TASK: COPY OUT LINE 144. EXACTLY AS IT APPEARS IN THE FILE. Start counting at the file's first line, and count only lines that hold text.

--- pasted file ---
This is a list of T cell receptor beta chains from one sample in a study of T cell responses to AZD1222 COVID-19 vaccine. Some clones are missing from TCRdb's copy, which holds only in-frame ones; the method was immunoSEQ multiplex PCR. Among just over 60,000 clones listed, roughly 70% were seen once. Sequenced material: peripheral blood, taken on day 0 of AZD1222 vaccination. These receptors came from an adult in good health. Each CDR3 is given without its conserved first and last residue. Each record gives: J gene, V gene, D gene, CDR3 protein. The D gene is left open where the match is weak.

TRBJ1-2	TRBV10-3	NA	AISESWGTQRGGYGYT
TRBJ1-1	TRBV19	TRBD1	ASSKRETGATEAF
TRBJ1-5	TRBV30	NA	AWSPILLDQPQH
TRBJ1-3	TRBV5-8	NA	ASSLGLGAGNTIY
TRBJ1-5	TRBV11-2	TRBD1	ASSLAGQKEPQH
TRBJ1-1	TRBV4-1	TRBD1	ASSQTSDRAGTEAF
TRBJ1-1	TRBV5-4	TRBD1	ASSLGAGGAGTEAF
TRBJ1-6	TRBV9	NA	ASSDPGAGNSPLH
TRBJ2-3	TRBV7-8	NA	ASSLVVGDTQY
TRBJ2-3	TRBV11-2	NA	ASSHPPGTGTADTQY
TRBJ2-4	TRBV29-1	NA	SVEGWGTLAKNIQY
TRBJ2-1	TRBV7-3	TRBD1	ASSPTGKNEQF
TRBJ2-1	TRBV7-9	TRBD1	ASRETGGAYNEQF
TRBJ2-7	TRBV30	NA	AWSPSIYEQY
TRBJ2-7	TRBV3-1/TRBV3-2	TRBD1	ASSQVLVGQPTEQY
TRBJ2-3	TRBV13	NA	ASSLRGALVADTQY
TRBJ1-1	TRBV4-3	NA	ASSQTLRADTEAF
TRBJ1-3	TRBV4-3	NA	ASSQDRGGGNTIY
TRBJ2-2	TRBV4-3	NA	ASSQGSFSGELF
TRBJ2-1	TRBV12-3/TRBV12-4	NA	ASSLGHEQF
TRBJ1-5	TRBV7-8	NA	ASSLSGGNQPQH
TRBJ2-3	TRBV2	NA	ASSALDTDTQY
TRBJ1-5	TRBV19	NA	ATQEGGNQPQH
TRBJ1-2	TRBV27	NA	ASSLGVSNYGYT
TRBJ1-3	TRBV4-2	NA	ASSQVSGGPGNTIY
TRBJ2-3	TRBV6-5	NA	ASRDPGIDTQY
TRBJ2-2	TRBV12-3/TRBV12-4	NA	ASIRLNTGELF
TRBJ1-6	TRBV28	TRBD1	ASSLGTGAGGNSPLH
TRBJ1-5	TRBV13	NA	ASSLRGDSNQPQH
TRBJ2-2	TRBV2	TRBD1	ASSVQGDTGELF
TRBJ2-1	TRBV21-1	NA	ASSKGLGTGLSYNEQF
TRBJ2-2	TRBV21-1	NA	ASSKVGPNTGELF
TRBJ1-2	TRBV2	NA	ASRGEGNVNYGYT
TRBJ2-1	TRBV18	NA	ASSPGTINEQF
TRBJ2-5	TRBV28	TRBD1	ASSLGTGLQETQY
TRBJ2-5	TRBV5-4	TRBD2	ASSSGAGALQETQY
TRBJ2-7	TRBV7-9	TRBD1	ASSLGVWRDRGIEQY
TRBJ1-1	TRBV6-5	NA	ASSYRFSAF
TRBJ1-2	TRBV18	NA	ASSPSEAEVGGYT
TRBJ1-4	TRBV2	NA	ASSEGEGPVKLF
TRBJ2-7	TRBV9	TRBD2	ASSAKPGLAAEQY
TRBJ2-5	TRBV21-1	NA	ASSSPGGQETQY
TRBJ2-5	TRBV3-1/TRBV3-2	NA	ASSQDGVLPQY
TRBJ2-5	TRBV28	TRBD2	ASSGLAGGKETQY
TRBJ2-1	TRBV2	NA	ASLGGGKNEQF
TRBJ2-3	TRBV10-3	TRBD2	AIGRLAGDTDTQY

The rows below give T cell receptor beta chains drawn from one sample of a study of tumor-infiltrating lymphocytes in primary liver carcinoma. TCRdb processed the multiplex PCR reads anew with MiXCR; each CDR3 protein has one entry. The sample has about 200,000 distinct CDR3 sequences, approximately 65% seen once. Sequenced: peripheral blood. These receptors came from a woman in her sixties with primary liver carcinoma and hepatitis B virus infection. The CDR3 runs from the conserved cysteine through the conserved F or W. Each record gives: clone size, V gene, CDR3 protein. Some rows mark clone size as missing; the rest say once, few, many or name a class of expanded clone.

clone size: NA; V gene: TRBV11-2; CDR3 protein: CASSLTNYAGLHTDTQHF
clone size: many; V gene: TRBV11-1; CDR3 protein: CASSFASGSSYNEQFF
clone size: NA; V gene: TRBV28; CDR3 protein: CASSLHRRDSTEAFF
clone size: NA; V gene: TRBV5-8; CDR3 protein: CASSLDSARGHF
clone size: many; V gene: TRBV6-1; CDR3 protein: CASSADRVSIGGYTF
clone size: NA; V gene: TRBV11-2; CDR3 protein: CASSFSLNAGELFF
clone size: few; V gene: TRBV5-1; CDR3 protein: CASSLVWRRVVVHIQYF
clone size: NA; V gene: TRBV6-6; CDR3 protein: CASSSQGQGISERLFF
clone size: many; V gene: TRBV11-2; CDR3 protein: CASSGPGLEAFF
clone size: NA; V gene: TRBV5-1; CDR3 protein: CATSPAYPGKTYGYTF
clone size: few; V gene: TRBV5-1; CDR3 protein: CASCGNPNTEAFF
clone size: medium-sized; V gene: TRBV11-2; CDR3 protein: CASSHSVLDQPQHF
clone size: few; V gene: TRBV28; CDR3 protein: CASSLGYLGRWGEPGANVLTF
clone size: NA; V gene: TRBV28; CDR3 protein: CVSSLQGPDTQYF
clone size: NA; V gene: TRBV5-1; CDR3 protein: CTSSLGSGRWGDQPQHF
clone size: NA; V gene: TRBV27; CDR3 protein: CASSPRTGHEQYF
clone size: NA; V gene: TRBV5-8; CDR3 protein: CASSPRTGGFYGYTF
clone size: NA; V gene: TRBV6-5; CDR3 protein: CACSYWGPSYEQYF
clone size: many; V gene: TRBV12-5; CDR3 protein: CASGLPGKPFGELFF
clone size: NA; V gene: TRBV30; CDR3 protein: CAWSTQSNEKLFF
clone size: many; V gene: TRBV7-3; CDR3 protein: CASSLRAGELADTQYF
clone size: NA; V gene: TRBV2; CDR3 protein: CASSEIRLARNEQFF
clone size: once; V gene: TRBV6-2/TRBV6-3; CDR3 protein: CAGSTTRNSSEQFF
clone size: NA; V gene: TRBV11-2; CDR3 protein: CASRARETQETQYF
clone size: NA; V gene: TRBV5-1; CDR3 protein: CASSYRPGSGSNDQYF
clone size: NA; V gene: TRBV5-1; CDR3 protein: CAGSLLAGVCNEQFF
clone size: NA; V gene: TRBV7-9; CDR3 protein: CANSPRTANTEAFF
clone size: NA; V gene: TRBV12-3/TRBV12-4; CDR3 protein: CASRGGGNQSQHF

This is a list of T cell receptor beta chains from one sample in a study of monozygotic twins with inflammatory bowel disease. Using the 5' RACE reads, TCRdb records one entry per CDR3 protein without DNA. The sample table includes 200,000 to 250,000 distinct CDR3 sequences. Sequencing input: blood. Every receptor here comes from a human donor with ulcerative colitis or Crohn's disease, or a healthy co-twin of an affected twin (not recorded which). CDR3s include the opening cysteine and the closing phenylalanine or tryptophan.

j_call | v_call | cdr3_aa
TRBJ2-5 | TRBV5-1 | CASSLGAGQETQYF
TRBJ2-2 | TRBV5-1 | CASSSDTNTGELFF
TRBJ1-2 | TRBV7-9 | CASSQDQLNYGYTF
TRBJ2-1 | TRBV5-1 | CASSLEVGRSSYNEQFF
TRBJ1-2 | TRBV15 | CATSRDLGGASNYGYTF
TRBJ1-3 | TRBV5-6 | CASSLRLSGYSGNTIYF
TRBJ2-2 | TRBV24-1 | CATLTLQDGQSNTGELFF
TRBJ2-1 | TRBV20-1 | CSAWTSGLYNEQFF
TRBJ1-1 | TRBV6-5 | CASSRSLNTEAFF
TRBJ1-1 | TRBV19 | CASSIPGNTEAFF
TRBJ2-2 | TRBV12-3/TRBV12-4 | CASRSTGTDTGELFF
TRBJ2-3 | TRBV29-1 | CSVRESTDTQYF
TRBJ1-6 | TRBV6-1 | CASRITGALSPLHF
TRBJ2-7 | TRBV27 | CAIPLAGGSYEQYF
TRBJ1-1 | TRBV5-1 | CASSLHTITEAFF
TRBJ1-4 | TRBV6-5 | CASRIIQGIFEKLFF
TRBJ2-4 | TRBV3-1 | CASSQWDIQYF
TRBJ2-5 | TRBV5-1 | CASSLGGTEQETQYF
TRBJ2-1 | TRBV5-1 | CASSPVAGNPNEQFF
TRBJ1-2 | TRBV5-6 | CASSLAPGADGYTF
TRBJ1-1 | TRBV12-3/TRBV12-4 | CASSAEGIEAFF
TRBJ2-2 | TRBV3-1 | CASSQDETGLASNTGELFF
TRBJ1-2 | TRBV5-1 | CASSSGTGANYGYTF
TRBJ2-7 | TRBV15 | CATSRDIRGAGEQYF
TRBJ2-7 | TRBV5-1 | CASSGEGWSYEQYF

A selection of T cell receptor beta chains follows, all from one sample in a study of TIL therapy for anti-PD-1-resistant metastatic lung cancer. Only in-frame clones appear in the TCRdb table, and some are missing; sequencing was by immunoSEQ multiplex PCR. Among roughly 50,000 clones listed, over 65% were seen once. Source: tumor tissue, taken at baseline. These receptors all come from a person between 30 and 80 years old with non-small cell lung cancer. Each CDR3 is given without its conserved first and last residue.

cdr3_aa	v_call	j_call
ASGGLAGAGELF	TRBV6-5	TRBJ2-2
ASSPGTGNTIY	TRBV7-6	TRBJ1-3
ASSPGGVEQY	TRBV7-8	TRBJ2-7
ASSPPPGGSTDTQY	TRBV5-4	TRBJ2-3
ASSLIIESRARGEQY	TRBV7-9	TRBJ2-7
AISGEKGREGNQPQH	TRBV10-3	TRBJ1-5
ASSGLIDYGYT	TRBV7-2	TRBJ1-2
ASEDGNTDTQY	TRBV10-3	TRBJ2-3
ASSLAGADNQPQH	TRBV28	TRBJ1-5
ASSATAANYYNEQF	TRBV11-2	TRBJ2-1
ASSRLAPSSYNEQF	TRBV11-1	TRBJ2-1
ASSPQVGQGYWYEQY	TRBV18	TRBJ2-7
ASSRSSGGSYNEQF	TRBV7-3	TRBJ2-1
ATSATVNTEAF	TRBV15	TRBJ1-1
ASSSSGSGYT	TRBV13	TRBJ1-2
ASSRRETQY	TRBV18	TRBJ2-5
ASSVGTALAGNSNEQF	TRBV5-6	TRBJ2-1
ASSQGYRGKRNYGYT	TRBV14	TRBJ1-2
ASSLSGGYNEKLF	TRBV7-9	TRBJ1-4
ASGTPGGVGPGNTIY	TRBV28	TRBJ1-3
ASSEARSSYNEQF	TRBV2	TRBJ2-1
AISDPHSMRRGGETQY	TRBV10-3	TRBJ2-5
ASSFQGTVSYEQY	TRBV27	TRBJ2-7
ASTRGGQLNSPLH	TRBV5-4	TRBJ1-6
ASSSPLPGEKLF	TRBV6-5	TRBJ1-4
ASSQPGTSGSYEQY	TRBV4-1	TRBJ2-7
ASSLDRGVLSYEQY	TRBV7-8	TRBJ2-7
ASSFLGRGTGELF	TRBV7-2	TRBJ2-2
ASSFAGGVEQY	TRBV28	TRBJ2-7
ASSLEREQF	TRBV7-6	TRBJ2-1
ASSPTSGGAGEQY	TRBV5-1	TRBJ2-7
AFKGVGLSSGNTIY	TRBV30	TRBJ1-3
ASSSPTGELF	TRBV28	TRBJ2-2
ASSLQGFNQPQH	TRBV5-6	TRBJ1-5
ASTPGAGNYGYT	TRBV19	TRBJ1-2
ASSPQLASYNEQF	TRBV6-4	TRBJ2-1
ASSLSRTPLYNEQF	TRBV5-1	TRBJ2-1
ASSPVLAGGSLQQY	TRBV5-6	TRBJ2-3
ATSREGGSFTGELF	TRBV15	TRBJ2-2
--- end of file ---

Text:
ATSREGGSFTGELF	TRBV15	TRBJ2-2